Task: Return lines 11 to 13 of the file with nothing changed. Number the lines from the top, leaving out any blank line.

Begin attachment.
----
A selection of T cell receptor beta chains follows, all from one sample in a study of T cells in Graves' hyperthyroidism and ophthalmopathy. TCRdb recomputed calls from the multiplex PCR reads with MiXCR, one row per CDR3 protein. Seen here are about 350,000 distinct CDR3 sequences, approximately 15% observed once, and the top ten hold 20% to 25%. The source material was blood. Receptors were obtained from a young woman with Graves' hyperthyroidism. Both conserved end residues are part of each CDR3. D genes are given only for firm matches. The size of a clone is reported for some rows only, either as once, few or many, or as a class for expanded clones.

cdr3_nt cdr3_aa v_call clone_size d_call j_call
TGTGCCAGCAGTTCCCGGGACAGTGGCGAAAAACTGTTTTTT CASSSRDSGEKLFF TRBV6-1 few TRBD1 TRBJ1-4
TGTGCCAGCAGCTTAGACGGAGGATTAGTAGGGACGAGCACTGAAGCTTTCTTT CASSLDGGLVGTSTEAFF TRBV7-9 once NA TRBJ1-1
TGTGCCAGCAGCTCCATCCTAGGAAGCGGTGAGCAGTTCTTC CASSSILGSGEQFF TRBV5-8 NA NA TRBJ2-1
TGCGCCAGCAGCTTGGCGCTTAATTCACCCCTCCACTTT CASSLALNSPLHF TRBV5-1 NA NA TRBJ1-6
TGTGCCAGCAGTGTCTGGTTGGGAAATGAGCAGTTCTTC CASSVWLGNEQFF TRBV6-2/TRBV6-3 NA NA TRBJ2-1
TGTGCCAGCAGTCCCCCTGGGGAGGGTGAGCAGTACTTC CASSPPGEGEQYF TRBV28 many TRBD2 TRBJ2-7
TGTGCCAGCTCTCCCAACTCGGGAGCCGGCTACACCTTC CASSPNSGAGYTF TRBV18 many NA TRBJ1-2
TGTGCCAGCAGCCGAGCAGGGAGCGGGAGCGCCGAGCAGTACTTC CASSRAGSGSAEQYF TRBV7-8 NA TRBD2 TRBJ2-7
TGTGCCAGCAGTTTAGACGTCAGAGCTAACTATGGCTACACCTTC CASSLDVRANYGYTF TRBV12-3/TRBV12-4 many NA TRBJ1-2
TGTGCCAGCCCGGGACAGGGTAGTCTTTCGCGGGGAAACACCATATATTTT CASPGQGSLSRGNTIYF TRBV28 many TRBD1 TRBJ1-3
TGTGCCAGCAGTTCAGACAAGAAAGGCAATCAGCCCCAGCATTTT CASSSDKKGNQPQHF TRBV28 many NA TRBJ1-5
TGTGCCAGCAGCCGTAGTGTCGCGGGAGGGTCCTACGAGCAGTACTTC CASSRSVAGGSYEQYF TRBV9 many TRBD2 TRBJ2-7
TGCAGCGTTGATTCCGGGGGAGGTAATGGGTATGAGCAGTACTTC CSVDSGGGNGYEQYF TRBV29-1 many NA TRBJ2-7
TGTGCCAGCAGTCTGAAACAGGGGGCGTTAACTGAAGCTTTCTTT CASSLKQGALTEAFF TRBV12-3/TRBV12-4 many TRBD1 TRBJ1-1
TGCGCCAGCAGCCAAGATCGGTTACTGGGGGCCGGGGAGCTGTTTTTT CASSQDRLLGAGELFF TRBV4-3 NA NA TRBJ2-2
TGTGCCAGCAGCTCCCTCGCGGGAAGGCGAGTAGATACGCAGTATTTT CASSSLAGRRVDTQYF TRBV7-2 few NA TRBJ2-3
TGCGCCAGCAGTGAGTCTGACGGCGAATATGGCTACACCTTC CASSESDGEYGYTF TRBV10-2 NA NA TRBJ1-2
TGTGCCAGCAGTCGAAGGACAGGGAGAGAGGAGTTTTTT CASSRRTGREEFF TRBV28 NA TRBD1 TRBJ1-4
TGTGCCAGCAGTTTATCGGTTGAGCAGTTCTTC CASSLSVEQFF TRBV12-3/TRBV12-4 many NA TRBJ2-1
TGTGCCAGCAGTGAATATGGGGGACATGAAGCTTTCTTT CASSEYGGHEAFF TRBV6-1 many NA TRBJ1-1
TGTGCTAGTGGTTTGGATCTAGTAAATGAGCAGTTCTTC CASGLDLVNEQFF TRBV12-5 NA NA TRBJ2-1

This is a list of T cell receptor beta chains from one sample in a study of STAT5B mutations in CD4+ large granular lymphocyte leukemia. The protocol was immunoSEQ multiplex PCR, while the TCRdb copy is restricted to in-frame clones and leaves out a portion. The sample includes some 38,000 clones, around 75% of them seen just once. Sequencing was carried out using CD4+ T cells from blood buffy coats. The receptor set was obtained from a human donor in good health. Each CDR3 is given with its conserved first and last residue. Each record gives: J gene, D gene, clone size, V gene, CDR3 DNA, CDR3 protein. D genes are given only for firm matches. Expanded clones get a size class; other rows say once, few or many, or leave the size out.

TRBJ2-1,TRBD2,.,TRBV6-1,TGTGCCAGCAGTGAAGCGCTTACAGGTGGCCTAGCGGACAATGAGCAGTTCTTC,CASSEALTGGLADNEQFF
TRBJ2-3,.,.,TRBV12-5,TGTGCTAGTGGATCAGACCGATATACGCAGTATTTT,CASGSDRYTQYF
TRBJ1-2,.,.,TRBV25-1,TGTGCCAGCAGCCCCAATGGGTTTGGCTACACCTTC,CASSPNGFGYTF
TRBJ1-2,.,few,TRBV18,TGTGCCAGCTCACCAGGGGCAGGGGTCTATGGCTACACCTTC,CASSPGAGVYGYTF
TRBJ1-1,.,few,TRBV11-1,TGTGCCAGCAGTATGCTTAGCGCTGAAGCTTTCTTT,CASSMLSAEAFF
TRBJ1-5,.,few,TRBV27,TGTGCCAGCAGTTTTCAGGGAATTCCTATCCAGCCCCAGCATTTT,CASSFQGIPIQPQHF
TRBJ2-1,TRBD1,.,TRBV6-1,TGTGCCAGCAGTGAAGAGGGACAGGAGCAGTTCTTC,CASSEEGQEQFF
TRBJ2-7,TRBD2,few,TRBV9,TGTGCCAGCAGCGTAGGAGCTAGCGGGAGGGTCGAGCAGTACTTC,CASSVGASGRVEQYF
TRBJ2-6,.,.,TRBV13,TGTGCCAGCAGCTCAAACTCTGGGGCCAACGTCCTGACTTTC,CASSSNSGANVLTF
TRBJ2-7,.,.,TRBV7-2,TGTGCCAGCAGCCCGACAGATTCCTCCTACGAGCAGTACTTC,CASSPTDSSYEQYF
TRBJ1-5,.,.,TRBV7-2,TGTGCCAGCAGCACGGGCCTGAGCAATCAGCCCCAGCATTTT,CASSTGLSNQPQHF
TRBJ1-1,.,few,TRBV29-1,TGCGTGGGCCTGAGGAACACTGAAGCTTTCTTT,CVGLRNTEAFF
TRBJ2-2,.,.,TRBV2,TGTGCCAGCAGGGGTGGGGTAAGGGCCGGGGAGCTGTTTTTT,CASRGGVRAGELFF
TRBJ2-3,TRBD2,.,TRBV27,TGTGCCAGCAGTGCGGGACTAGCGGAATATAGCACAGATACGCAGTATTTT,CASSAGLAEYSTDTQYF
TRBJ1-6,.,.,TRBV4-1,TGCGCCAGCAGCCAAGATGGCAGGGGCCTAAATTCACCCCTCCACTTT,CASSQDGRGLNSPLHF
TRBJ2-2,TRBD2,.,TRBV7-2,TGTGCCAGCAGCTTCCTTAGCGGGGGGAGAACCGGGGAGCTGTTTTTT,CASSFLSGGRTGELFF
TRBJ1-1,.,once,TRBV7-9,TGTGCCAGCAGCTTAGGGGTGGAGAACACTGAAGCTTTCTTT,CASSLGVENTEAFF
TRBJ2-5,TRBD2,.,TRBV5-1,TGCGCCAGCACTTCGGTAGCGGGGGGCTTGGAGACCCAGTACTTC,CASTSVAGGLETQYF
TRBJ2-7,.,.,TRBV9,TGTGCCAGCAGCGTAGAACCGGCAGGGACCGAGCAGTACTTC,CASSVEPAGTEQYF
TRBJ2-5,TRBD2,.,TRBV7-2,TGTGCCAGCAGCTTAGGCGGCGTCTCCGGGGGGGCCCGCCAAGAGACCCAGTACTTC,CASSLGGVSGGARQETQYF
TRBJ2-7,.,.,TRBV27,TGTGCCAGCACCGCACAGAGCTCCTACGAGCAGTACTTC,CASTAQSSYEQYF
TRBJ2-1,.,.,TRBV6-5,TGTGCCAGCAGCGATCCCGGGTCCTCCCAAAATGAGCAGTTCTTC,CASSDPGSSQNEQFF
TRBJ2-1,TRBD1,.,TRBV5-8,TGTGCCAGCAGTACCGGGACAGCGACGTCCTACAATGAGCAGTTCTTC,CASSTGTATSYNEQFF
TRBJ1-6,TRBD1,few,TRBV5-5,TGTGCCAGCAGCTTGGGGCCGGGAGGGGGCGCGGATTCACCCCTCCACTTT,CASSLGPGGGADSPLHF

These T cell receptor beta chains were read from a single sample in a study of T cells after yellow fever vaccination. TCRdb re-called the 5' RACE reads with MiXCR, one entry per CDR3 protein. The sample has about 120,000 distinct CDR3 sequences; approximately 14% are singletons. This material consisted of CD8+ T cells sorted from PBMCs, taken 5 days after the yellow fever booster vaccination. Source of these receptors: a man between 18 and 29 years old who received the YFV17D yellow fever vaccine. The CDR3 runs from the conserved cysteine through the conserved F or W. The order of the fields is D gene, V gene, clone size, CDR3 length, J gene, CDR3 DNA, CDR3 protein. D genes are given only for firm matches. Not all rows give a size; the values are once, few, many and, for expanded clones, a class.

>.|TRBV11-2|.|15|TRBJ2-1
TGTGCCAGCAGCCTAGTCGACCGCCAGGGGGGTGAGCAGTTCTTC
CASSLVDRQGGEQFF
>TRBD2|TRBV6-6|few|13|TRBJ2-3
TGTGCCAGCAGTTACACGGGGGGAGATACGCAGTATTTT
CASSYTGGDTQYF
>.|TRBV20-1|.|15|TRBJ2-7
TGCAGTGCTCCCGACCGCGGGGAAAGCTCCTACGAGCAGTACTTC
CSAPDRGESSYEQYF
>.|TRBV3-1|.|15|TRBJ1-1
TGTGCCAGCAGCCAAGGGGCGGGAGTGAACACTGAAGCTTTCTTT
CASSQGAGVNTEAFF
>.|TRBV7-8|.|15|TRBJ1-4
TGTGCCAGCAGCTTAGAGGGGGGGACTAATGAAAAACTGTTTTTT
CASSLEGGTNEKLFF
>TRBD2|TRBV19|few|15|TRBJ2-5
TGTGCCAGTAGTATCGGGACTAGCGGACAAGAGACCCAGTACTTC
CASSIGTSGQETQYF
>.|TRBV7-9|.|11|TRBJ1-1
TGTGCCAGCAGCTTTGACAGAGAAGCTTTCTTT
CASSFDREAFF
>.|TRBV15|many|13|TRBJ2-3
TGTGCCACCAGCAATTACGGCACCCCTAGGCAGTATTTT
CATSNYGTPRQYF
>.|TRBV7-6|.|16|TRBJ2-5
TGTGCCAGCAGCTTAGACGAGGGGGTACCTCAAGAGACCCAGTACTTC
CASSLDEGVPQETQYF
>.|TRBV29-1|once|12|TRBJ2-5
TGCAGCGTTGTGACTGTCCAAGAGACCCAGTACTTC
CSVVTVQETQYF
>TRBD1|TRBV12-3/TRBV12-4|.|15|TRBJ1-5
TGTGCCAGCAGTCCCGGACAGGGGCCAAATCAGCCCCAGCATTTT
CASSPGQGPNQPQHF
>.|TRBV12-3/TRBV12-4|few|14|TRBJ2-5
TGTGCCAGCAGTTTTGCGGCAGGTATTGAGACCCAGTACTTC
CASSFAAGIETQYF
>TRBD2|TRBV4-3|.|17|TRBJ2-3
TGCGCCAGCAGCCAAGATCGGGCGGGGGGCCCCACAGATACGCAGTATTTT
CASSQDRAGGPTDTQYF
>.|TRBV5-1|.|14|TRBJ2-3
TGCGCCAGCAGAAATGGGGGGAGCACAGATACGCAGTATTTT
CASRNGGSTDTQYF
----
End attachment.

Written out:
TGTGCCAGCAGTTTAGACGTCAGAGCTAACTATGGCTACACCTTC CASSLDVRANYGYTF TRBV12-3/TRBV12-4 many NA TRBJ1-2
TGTGCCAGCCCGGGACAGGGTAGTCTTTCGCGGGGAAACACCATATATTTT CASPGQGSLSRGNTIYF TRBV28 many TRBD1 TRBJ1-3
TGTGCCAGCAGTTCAGACAAGAAAGGCAATCAGCCCCAGCATTTT CASSSDKKGNQPQHF TRBV28 many NA TRBJ1-5